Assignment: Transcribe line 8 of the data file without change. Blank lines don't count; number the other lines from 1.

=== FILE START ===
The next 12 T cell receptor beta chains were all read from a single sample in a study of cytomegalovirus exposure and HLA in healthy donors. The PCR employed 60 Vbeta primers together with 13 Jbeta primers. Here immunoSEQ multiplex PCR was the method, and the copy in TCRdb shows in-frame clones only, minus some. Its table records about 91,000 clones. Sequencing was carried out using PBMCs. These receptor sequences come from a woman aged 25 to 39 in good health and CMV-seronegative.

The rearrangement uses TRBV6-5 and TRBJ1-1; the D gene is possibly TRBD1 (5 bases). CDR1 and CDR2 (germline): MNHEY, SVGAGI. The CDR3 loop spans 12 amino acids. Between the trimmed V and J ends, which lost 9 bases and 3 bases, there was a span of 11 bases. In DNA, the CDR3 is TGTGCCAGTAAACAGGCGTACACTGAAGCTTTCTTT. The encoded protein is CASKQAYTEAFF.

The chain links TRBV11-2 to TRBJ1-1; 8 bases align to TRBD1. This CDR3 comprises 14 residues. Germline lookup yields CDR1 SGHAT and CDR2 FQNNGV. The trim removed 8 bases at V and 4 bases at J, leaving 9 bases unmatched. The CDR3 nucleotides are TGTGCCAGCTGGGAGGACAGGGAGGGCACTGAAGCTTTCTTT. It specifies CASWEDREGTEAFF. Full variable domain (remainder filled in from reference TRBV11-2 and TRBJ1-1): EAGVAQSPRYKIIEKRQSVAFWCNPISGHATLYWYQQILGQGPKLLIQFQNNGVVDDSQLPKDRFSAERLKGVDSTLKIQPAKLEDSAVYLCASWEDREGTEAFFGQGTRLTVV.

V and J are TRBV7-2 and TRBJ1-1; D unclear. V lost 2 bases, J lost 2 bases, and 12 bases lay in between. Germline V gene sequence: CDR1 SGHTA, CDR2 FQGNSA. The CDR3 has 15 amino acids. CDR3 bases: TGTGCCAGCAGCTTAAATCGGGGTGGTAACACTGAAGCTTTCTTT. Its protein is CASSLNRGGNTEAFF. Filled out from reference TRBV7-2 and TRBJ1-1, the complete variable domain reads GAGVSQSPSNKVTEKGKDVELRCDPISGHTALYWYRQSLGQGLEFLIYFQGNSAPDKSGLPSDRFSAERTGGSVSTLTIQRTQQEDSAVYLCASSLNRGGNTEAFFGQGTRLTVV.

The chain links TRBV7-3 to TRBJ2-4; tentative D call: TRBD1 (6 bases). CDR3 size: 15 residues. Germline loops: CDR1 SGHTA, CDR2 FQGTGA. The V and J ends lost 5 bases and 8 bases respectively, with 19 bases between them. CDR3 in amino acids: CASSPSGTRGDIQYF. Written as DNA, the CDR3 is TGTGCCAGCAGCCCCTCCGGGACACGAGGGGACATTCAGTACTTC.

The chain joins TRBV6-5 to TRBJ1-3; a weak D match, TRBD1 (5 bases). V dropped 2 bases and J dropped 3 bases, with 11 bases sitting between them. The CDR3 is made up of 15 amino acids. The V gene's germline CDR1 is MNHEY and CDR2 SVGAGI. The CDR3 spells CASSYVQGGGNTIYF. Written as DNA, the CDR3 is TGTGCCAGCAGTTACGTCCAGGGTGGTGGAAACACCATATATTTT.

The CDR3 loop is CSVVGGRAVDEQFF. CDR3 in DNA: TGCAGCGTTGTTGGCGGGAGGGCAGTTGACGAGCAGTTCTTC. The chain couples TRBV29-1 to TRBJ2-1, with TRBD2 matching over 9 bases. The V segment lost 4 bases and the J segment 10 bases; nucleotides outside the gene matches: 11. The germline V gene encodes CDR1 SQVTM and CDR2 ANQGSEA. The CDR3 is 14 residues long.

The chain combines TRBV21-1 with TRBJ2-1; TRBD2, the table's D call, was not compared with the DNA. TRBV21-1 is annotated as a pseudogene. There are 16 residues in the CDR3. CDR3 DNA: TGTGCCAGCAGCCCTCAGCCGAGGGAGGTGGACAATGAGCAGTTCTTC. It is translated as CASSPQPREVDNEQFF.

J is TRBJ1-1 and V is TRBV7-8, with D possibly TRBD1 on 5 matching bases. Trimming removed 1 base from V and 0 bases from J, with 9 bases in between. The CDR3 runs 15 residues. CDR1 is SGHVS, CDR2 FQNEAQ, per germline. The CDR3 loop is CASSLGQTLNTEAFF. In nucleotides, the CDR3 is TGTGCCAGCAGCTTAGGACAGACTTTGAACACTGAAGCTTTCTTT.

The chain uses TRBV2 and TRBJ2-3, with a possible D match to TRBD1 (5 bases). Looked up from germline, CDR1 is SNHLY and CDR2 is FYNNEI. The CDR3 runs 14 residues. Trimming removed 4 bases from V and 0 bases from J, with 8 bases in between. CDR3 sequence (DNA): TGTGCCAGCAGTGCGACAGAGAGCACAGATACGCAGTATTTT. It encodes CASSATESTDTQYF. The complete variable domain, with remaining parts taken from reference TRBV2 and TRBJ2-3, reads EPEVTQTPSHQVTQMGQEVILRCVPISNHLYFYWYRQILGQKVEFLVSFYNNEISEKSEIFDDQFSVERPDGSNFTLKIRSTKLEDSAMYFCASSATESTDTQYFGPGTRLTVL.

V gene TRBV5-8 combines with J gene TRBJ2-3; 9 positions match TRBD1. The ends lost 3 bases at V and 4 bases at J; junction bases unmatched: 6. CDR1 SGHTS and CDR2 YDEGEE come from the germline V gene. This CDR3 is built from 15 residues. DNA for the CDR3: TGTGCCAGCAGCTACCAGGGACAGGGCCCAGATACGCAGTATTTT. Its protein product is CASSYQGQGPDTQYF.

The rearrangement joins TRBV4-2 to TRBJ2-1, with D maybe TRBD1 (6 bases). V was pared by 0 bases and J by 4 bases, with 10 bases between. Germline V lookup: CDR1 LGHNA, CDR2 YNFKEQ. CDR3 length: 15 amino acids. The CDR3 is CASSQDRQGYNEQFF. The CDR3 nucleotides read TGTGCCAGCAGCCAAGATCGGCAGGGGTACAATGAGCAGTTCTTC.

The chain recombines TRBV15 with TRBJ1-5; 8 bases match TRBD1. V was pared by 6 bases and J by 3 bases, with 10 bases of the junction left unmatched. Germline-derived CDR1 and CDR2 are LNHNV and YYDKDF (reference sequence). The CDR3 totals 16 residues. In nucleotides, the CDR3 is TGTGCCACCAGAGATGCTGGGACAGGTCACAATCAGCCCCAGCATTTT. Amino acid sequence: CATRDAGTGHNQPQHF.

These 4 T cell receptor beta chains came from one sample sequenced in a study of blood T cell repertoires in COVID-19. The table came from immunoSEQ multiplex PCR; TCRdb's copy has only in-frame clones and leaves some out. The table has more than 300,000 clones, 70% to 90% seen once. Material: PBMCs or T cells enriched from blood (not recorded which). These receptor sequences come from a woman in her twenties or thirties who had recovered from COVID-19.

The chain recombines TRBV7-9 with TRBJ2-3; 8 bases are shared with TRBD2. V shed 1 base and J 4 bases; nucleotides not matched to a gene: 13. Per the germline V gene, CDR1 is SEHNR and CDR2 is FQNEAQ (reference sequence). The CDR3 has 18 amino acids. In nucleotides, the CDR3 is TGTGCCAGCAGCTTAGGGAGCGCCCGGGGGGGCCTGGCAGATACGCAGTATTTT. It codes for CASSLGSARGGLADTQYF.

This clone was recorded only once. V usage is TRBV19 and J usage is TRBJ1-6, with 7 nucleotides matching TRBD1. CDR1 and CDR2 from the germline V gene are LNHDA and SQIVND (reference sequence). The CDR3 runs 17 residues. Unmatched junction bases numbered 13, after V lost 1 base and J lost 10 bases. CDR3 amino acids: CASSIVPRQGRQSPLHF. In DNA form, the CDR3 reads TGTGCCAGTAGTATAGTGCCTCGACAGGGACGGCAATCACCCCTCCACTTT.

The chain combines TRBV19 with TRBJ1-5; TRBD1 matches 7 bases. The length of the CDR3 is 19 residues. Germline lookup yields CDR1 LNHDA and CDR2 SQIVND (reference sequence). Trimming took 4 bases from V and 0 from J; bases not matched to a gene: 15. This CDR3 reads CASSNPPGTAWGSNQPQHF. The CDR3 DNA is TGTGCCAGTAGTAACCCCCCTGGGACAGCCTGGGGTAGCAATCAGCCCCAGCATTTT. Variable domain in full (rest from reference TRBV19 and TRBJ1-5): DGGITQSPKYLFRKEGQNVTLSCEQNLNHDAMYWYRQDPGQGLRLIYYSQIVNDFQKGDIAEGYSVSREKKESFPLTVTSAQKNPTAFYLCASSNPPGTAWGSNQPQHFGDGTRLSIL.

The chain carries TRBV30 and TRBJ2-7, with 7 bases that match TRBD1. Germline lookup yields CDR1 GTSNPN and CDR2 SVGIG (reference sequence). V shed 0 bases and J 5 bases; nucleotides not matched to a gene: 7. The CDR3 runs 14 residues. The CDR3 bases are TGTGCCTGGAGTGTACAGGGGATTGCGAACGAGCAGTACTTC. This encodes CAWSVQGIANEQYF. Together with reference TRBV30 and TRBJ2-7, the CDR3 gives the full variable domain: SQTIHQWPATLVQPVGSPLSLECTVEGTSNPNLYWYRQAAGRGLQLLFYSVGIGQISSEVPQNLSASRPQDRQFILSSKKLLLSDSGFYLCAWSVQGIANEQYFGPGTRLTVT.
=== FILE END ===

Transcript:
The chain combines TRBV21-1 with TRBJ2-1; TRBD2, the table's D call, was not compared with the DNA. TRBV21-1 is annotated as a pseudogene. There are 16 residues in the CDR3. CDR3 DNA: TGTGCCAGCAGCCCTCAGCCGAGGGAGGTGGACAATGAGCAGTTCTTC. It is translated as CASSPQPREVDNEQFF.